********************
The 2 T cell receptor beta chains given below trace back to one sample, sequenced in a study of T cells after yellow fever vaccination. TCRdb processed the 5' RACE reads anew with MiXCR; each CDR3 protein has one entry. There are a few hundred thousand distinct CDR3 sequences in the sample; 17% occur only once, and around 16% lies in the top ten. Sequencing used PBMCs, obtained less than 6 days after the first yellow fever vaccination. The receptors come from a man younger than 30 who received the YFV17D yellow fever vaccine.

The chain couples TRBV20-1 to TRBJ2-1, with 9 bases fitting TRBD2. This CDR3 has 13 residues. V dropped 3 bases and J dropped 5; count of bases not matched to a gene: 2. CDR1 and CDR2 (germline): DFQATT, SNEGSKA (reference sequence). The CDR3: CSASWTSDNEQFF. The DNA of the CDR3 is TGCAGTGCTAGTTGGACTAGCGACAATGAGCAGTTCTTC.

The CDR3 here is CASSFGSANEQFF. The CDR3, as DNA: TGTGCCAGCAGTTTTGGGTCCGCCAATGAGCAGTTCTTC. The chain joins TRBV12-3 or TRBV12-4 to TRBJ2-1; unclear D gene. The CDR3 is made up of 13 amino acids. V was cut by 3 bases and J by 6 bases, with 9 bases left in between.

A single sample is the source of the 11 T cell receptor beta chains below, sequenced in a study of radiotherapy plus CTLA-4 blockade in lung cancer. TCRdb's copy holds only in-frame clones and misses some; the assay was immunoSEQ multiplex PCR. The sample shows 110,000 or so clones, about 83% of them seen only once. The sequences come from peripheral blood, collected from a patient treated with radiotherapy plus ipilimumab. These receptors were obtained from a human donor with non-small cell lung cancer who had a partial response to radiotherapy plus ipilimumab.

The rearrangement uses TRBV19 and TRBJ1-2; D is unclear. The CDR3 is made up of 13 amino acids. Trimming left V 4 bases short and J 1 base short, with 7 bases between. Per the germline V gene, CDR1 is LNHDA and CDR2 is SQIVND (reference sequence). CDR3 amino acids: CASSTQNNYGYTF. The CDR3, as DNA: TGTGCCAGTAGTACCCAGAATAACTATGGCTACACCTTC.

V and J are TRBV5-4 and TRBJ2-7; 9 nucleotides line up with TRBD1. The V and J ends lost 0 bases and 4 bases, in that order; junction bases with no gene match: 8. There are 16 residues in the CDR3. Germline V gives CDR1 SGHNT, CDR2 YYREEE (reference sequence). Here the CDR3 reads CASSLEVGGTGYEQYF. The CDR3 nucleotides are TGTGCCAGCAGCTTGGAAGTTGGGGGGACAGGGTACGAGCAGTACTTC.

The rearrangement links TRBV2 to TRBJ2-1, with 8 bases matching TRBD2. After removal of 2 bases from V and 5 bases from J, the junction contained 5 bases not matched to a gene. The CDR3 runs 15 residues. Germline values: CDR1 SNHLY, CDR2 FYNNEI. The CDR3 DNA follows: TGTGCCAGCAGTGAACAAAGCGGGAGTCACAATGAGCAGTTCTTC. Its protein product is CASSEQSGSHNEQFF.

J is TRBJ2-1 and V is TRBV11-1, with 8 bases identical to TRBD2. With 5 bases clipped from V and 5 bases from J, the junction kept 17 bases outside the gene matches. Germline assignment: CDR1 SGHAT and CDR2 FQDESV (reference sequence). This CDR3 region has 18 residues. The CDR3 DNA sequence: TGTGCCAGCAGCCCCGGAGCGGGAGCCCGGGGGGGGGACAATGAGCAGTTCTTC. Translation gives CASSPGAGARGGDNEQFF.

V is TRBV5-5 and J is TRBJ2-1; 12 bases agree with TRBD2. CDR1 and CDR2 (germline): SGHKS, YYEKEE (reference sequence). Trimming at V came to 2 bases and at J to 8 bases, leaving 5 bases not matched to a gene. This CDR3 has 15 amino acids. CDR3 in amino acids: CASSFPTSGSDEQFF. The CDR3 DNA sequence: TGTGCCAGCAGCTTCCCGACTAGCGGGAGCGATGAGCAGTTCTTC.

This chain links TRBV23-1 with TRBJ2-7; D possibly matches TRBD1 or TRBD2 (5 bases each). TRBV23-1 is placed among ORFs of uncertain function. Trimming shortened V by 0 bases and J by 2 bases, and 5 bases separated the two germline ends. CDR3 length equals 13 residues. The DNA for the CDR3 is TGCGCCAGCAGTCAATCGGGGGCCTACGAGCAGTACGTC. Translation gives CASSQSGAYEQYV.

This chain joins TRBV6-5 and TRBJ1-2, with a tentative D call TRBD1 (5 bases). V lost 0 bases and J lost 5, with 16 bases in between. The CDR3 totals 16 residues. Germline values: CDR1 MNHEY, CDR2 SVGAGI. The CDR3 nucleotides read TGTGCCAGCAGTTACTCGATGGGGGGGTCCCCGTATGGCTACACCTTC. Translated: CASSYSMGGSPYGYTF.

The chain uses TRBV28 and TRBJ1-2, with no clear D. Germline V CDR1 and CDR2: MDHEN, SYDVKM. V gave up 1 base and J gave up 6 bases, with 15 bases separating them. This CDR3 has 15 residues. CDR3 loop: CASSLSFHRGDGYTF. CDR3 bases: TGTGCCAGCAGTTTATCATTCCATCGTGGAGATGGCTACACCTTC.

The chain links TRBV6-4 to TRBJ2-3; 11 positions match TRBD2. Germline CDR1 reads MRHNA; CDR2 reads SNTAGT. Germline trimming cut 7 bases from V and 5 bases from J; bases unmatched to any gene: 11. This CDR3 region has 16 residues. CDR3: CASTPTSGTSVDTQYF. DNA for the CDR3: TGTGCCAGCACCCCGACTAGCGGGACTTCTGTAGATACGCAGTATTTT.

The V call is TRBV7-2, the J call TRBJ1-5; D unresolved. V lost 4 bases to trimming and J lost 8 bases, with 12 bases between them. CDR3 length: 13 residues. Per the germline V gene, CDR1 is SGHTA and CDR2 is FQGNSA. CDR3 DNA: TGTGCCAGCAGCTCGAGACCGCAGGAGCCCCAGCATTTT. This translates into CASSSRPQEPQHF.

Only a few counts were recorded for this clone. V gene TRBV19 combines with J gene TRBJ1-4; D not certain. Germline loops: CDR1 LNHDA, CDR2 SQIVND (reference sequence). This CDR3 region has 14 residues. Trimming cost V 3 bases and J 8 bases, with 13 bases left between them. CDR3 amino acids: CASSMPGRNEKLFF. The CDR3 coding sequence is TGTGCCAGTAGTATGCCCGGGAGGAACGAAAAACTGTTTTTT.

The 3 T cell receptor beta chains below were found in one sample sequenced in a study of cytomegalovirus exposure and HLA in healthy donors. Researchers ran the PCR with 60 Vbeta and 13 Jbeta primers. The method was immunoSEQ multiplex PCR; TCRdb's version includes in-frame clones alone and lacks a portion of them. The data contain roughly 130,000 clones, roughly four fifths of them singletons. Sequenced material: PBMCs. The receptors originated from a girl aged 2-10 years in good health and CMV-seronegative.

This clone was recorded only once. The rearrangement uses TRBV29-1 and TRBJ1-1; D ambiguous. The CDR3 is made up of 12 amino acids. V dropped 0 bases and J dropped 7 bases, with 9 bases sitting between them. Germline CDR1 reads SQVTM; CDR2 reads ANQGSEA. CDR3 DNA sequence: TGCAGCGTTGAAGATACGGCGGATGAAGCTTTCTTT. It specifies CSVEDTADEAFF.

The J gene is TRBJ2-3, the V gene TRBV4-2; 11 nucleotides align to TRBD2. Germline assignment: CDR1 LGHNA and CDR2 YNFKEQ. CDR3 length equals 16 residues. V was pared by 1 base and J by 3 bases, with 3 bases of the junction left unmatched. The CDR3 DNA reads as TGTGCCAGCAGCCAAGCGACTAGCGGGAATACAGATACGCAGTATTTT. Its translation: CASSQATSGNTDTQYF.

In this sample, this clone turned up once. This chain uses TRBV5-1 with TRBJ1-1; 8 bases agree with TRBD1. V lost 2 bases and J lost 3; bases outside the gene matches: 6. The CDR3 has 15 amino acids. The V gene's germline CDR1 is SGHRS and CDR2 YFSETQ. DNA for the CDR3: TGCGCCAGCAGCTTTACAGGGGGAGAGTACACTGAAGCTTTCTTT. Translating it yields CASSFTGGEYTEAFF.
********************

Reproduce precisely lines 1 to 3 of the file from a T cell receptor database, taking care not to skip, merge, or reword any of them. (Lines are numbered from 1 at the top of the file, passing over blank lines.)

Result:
The 2 T cell receptor beta chains given below trace back to one sample, sequenced in a study of T cells after yellow fever vaccination. TCRdb processed the 5' RACE reads anew with MiXCR; each CDR3 protein has one entry. There are a few hundred thousand distinct CDR3 sequences in the sample; 17% occur only once, and around 16% lies in the top ten. Sequencing used PBMCs, obtained less than 6 days after the first yellow fever vaccination. The receptors come from a man younger than 30 who received the YFV17D yellow fever vaccine.

The chain couples TRBV20-1 to TRBJ2-1, with 9 bases fitting TRBD2. This CDR3 has 13 residues. V dropped 3 bases and J dropped 5; count of bases not matched to a gene: 2. CDR1 and CDR2 (germline): DFQATT, SNEGSKA (reference sequence). The CDR3: CSASWTSDNEQFF. The DNA of the CDR3 is TGCAGTGCTAGTTGGACTAGCGACAATGAGCAGTTCTTC.

The CDR3 here is CASSFGSANEQFF. The CDR3, as DNA: TGTGCCAGCAGTTTTGGGTCCGCCAATGAGCAGTTCTTC. The chain joins TRBV12-3 or TRBV12-4 to TRBJ2-1; unclear D gene. The CDR3 is made up of 13 amino acids. V was cut by 3 bases and J by 6 bases, with 9 bases left in between.